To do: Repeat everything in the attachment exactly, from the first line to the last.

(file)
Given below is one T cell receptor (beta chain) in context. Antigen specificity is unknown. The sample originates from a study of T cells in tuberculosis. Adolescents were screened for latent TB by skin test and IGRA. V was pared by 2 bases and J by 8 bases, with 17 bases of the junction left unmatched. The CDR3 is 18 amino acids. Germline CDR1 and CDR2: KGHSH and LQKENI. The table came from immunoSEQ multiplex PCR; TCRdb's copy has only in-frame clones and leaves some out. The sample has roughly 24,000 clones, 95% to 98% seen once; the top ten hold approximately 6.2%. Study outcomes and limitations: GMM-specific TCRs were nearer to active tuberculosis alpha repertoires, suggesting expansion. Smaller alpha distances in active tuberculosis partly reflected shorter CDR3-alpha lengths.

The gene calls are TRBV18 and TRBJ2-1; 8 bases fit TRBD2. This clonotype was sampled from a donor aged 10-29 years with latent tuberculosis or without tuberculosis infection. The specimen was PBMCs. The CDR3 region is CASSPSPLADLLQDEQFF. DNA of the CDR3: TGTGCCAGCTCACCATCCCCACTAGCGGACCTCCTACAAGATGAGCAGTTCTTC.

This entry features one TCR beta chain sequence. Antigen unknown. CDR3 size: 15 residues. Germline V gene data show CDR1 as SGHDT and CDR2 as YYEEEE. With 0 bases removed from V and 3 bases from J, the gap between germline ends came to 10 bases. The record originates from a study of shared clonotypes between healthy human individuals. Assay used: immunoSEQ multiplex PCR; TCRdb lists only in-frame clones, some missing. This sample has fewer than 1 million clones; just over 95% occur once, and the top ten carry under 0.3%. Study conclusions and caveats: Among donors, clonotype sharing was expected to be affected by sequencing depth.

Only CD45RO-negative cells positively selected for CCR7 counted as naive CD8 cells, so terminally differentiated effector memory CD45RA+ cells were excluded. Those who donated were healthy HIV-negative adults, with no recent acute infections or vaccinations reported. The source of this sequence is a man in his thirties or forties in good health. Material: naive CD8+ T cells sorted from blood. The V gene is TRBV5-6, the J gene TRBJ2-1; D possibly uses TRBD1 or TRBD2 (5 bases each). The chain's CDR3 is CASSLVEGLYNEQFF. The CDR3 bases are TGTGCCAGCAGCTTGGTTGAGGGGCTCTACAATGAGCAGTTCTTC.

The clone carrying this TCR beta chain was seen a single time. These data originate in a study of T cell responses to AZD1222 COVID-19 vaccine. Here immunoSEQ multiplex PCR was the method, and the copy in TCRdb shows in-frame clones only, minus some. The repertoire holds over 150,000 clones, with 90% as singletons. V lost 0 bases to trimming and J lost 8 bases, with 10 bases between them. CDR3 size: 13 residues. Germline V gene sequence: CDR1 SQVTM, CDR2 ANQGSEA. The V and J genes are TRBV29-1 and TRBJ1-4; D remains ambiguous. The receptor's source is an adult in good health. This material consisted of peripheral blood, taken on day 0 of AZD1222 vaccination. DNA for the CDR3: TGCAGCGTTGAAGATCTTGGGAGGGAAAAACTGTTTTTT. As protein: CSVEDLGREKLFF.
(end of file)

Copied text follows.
Given below is one T cell receptor (beta chain) in context. Antigen specificity is unknown. The sample originates from a study of T cells in tuberculosis. Adolescents were screened for latent TB by skin test and IGRA. V was pared by 2 bases and J by 8 bases, with 17 bases of the junction left unmatched. The CDR3 is 18 amino acids. Germline CDR1 and CDR2: KGHSH and LQKENI. The table came from immunoSEQ multiplex PCR; TCRdb's copy has only in-frame clones and leaves some out. The sample has roughly 24,000 clones, 95% to 98% seen once; the top ten hold approximately 6.2%. Study outcomes and limitations: GMM-specific TCRs were nearer to active tuberculosis alpha repertoires, suggesting expansion. Smaller alpha distances in active tuberculosis partly reflected shorter CDR3-alpha lengths.

The gene calls are TRBV18 and TRBJ2-1; 8 bases fit TRBD2. This clonotype was sampled from a donor aged 10-29 years with latent tuberculosis or without tuberculosis infection. The specimen was PBMCs. The CDR3 region is CASSPSPLADLLQDEQFF. DNA of the CDR3: TGTGCCAGCTCACCATCCCCACTAGCGGACCTCCTACAAGATGAGCAGTTCTTC.

This entry features one TCR beta chain sequence. Antigen unknown. CDR3 size: 15 residues. Germline V gene data show CDR1 as SGHDT and CDR2 as YYEEEE. With 0 bases removed from V and 3 bases from J, the gap between germline ends came to 10 bases. The record originates from a study of shared clonotypes between healthy human individuals. Assay used: immunoSEQ multiplex PCR; TCRdb lists only in-frame clones, some missing. This sample has fewer than 1 million clones; just over 95% occur once, and the top ten carry under 0.3%. Study conclusions and caveats: Among donors, clonotype sharing was expected to be affected by sequencing depth.

Only CD45RO-negative cells positively selected for CCR7 counted as naive CD8 cells, so terminally differentiated effector memory CD45RA+ cells were excluded. Those who donated were healthy HIV-negative adults, with no recent acute infections or vaccinations reported. The source of this sequence is a man in his thirties or forties in good health. Material: naive CD8+ T cells sorted from blood. The V gene is TRBV5-6, the J gene TRBJ2-1; D possibly uses TRBD1 or TRBD2 (5 bases each). The chain's CDR3 is CASSLVEGLYNEQFF. The CDR3 bases are TGTGCCAGCAGCTTGGTTGAGGGGCTCTACAATGAGCAGTTCTTC.

The clone carrying this TCR beta chain was seen a single time. These data originate in a study of T cell responses to AZD1222 COVID-19 vaccine. Here immunoSEQ multiplex PCR was the method, and the copy in TCRdb shows in-frame clones only, minus some. The repertoire holds over 150,000 clones, with 90% as singletons. V lost 0 bases to trimming and J lost 8 bases, with 10 bases between them. CDR3 size: 13 residues. Germline V gene sequence: CDR1 SQVTM, CDR2 ANQGSEA. The V and J genes are TRBV29-1 and TRBJ1-4; D remains ambiguous. The receptor's source is an adult in good health. This material consisted of peripheral blood, taken on day 0 of AZD1222 vaccination. DNA for the CDR3: TGCAGCGTTGAAGATCTTGGGAGGGAAAAACTGTTTTTT. As protein: CSVEDLGREKLFF.